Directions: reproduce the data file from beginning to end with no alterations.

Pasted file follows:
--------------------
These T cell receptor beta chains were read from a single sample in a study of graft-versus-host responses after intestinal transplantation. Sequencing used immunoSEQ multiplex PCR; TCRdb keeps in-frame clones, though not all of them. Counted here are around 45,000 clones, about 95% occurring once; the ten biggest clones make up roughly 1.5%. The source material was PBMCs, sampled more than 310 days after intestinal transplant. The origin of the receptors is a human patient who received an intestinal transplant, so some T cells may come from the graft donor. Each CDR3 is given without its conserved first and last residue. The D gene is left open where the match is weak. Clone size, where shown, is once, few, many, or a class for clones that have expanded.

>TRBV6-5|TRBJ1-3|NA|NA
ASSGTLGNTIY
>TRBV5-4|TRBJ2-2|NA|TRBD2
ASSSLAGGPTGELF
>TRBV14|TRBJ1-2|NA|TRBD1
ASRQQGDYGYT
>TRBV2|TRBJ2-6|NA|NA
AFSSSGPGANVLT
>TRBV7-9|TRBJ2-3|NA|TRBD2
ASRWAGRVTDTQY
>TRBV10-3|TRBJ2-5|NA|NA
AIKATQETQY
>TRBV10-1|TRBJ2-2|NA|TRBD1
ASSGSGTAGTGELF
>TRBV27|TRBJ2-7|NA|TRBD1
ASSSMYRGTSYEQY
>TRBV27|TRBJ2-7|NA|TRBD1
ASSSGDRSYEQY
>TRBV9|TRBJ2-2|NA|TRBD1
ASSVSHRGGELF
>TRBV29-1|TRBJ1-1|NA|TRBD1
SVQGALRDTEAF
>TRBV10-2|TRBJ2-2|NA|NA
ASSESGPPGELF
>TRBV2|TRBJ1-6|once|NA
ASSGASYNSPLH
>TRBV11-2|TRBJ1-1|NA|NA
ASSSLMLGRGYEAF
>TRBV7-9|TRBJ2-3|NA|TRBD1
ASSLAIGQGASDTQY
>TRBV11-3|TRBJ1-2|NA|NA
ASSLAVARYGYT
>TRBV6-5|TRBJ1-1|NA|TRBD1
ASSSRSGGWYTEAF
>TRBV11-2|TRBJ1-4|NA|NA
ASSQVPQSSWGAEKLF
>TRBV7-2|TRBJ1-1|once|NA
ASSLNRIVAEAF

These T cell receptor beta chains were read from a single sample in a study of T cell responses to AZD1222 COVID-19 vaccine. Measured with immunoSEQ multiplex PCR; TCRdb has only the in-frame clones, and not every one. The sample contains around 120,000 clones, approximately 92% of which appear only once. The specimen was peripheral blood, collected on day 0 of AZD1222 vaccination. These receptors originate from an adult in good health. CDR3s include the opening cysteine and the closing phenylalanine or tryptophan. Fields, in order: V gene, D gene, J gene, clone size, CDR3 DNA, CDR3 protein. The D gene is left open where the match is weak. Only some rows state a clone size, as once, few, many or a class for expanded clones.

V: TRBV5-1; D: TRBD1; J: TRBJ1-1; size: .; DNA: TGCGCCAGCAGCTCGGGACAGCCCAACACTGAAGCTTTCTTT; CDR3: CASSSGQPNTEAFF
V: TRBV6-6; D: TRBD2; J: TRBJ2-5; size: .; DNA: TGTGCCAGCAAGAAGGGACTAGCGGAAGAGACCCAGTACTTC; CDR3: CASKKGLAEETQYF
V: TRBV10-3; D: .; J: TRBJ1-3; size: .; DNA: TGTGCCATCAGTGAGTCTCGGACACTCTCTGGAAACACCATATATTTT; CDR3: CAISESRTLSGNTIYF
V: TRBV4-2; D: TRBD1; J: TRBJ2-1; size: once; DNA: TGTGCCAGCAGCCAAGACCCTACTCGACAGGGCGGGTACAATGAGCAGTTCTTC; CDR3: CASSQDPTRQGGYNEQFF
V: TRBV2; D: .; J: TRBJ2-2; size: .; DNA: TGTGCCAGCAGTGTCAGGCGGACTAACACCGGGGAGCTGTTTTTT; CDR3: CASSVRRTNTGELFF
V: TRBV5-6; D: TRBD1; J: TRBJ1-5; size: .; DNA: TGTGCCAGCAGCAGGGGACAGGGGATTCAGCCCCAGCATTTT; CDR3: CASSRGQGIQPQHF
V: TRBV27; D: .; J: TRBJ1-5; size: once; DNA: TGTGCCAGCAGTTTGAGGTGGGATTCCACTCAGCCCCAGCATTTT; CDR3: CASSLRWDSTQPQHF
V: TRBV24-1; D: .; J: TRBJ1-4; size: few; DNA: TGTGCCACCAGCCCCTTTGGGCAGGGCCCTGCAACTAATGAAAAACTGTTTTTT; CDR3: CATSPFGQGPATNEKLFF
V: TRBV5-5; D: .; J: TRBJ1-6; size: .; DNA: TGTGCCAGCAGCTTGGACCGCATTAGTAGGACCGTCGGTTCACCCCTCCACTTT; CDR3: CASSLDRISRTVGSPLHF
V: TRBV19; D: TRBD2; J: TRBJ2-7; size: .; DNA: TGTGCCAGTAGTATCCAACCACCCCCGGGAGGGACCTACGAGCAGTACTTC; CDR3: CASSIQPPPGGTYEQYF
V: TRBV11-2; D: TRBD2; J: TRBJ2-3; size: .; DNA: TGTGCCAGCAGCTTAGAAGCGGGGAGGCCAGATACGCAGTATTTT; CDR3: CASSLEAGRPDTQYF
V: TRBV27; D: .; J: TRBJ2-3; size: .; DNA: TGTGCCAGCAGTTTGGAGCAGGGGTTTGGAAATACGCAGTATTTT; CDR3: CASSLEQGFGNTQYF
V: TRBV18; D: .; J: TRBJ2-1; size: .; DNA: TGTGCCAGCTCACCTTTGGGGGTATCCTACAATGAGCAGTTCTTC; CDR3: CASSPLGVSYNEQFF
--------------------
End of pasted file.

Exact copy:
These T cell receptor beta chains were read from a single sample in a study of graft-versus-host responses after intestinal transplantation. Sequencing used immunoSEQ multiplex PCR; TCRdb keeps in-frame clones, though not all of them. Counted here are around 45,000 clones, about 95% occurring once; the ten biggest clones make up roughly 1.5%. The source material was PBMCs, sampled more than 310 days after intestinal transplant. The origin of the receptors is a human patient who received an intestinal transplant, so some T cells may come from the graft donor. Each CDR3 is given without its conserved first and last residue. The D gene is left open where the match is weak. Clone size, where shown, is once, few, many, or a class for clones that have expanded.

>TRBV6-5|TRBJ1-3|NA|NA
ASSGTLGNTIY
>TRBV5-4|TRBJ2-2|NA|TRBD2
ASSSLAGGPTGELF
>TRBV14|TRBJ1-2|NA|TRBD1
ASRQQGDYGYT
>TRBV2|TRBJ2-6|NA|NA
AFSSSGPGANVLT
>TRBV7-9|TRBJ2-3|NA|TRBD2
ASRWAGRVTDTQY
>TRBV10-3|TRBJ2-5|NA|NA
AIKATQETQY
>TRBV10-1|TRBJ2-2|NA|TRBD1
ASSGSGTAGTGELF
>TRBV27|TRBJ2-7|NA|TRBD1
ASSSMYRGTSYEQY
>TRBV27|TRBJ2-7|NA|TRBD1
ASSSGDRSYEQY
>TRBV9|TRBJ2-2|NA|TRBD1
ASSVSHRGGELF
>TRBV29-1|TRBJ1-1|NA|TRBD1
SVQGALRDTEAF
>TRBV10-2|TRBJ2-2|NA|NA
ASSESGPPGELF
>TRBV2|TRBJ1-6|once|NA
ASSGASYNSPLH
>TRBV11-2|TRBJ1-1|NA|NA
ASSSLMLGRGYEAF
>TRBV7-9|TRBJ2-3|NA|TRBD1
ASSLAIGQGASDTQY
>TRBV11-3|TRBJ1-2|NA|NA
ASSLAVARYGYT
>TRBV6-5|TRBJ1-1|NA|TRBD1
ASSSRSGGWYTEAF
>TRBV11-2|TRBJ1-4|NA|NA
ASSQVPQSSWGAEKLF
>TRBV7-2|TRBJ1-1|once|NA
ASSLNRIVAEAF

These T cell receptor beta chains were read from a single sample in a study of T cell responses to AZD1222 COVID-19 vaccine. Measured with immunoSEQ multiplex PCR; TCRdb has only the in-frame clones, and not every one. The sample contains around 120,000 clones, approximately 92% of which appear only once. The specimen was peripheral blood, collected on day 0 of AZD1222 vaccination. These receptors originate from an adult in good health. CDR3s include the opening cysteine and the closing phenylalanine or tryptophan. Fields, in order: V gene, D gene, J gene, clone size, CDR3 DNA, CDR3 protein. The D gene is left open where the match is weak. Only some rows state a clone size, as once, few, many or a class for expanded clones.

V: TRBV5-1; D: TRBD1; J: TRBJ1-1; size: .; DNA: TGCGCCAGCAGCTCGGGACAGCCCAACACTGAAGCTTTCTTT; CDR3: CASSSGQPNTEAFF
V: TRBV6-6; D: TRBD2; J: TRBJ2-5; size: .; DNA: TGTGCCAGCAAGAAGGGACTAGCGGAAGAGACCCAGTACTTC; CDR3: CASKKGLAEETQYF
V: TRBV10-3; D: .; J: TRBJ1-3; size: .; DNA: TGTGCCATCAGTGAGTCTCGGACACTCTCTGGAAACACCATATATTTT; CDR3: CAISESRTLSGNTIYF
V: TRBV4-2; D: TRBD1; J: TRBJ2-1; size: once; DNA: TGTGCCAGCAGCCAAGACCCTACTCGACAGGGCGGGTACAATGAGCAGTTCTTC; CDR3: CASSQDPTRQGGYNEQFF
V: TRBV2; D: .; J: TRBJ2-2; size: .; DNA: TGTGCCAGCAGTGTCAGGCGGACTAACACCGGGGAGCTGTTTTTT; CDR3: CASSVRRTNTGELFF
V: TRBV5-6; D: TRBD1; J: TRBJ1-5; size: .; DNA: TGTGCCAGCAGCAGGGGACAGGGGATTCAGCCCCAGCATTTT; CDR3: CASSRGQGIQPQHF
V: TRBV27; D: .; J: TRBJ1-5; size: once; DNA: TGTGCCAGCAGTTTGAGGTGGGATTCCACTCAGCCCCAGCATTTT; CDR3: CASSLRWDSTQPQHF
V: TRBV24-1; D: .; J: TRBJ1-4; size: few; DNA: TGTGCCACCAGCCCCTTTGGGCAGGGCCCTGCAACTAATGAAAAACTGTTTTTT; CDR3: CATSPFGQGPATNEKLFF
V: TRBV5-5; D: .; J: TRBJ1-6; size: .; DNA: TGTGCCAGCAGCTTGGACCGCATTAGTAGGACCGTCGGTTCACCCCTCCACTTT; CDR3: CASSLDRISRTVGSPLHF
V: TRBV19; D: TRBD2; J: TRBJ2-7; size: .; DNA: TGTGCCAGTAGTATCCAACCACCCCCGGGAGGGACCTACGAGCAGTACTTC; CDR3: CASSIQPPPGGTYEQYF
V: TRBV11-2; D: TRBD2; J: TRBJ2-3; size: .; DNA: TGTGCCAGCAGCTTAGAAGCGGGGAGGCCAGATACGCAGTATTTT; CDR3: CASSLEAGRPDTQYF
V: TRBV27; D: .; J: TRBJ2-3; size: .; DNA: TGTGCCAGCAGTTTGGAGCAGGGGTTTGGAAATACGCAGTATTTT; CDR3: CASSLEQGFGNTQYF
V: TRBV18; D: .; J: TRBJ2-1; size: .; DNA: TGTGCCAGCTCACCTTTGGGGGTATCCTACAATGAGCAGTTCTTC; CDR3: CASSPLGVSYNEQFF